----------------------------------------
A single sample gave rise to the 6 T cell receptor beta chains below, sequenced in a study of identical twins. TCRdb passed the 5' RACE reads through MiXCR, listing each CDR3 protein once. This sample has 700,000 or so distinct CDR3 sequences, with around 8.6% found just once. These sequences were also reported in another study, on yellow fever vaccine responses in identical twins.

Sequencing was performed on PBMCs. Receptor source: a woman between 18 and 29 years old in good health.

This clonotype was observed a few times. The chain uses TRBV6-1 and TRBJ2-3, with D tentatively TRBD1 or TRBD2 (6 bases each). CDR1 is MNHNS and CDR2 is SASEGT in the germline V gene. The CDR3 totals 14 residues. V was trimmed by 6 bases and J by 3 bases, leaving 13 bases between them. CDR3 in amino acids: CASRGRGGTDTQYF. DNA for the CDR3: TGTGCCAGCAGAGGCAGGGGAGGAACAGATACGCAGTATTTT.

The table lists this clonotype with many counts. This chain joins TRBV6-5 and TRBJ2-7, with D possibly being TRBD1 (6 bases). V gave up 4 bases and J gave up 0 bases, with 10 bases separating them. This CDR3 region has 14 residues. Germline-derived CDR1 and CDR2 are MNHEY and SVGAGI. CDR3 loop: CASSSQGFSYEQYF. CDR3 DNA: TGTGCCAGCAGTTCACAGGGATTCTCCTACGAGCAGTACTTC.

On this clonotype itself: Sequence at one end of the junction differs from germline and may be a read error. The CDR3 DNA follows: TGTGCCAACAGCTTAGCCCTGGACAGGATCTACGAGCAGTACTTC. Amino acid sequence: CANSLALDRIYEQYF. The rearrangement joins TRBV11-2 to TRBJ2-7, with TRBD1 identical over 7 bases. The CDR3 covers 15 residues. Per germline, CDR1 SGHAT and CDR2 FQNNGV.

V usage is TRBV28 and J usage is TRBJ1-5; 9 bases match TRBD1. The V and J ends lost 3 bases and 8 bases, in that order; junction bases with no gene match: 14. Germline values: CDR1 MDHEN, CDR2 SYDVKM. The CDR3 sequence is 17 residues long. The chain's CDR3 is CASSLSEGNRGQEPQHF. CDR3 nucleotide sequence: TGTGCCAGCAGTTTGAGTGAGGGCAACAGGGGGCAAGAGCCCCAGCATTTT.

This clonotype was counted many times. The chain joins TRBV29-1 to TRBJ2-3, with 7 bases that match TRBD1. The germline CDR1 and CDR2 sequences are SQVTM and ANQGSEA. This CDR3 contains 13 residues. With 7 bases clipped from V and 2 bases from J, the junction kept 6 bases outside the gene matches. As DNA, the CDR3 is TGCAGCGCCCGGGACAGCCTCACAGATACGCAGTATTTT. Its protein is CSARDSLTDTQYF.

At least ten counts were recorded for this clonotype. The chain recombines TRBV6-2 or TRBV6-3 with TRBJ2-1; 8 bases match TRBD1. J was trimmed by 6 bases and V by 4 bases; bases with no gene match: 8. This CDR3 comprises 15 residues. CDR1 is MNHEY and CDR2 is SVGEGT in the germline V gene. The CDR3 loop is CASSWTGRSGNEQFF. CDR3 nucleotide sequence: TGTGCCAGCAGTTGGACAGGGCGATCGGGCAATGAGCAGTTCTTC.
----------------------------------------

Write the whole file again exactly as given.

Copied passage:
A single sample gave rise to the 6 T cell receptor beta chains below, sequenced in a study of identical twins. TCRdb passed the 5' RACE reads through MiXCR, listing each CDR3 protein once. This sample has 700,000 or so distinct CDR3 sequences, with around 8.6% found just once. These sequences were also reported in another study, on yellow fever vaccine responses in identical twins.

Sequencing was performed on PBMCs. Receptor source: a woman between 18 and 29 years old in good health.

This clonotype was observed a few times. The chain uses TRBV6-1 and TRBJ2-3, with D tentatively TRBD1 or TRBD2 (6 bases each). CDR1 is MNHNS and CDR2 is SASEGT in the germline V gene. The CDR3 totals 14 residues. V was trimmed by 6 bases and J by 3 bases, leaving 13 bases between them. CDR3 in amino acids: CASRGRGGTDTQYF. DNA for the CDR3: TGTGCCAGCAGAGGCAGGGGAGGAACAGATACGCAGTATTTT.

The table lists this clonotype with many counts. This chain joins TRBV6-5 and TRBJ2-7, with D possibly being TRBD1 (6 bases). V gave up 4 bases and J gave up 0 bases, with 10 bases separating them. This CDR3 region has 14 residues. Germline-derived CDR1 and CDR2 are MNHEY and SVGAGI. CDR3 loop: CASSSQGFSYEQYF. CDR3 DNA: TGTGCCAGCAGTTCACAGGGATTCTCCTACGAGCAGTACTTC.

On this clonotype itself: Sequence at one end of the junction differs from germline and may be a read error. The CDR3 DNA follows: TGTGCCAACAGCTTAGCCCTGGACAGGATCTACGAGCAGTACTTC. Amino acid sequence: CANSLALDRIYEQYF. The rearrangement joins TRBV11-2 to TRBJ2-7, with TRBD1 identical over 7 bases. The CDR3 covers 15 residues. Per germline, CDR1 SGHAT and CDR2 FQNNGV.

V usage is TRBV28 and J usage is TRBJ1-5; 9 bases match TRBD1. The V and J ends lost 3 bases and 8 bases, in that order; junction bases with no gene match: 14. Germline values: CDR1 MDHEN, CDR2 SYDVKM. The CDR3 sequence is 17 residues long. The chain's CDR3 is CASSLSEGNRGQEPQHF. CDR3 nucleotide sequence: TGTGCCAGCAGTTTGAGTGAGGGCAACAGGGGGCAAGAGCCCCAGCATTTT.

This clonotype was counted many times. The chain joins TRBV29-1 to TRBJ2-3, with 7 bases that match TRBD1. The germline CDR1 and CDR2 sequences are SQVTM and ANQGSEA. This CDR3 contains 13 residues. With 7 bases clipped from V and 2 bases from J, the junction kept 6 bases outside the gene matches. As DNA, the CDR3 is TGCAGCGCCCGGGACAGCCTCACAGATACGCAGTATTTT. Its protein is CSARDSLTDTQYF.

At least ten counts were recorded for this clonotype. The chain recombines TRBV6-2 or TRBV6-3 with TRBJ2-1; 8 bases match TRBD1. J was trimmed by 6 bases and V by 4 bases; bases with no gene match: 8. This CDR3 comprises 15 residues. CDR1 is MNHEY and CDR2 is SVGEGT in the germline V gene. The CDR3 loop is CASSWTGRSGNEQFF. CDR3 nucleotide sequence: TGTGCCAGCAGTTGGACAGGGCGATCGGGCAATGAGCAGTTCTTC.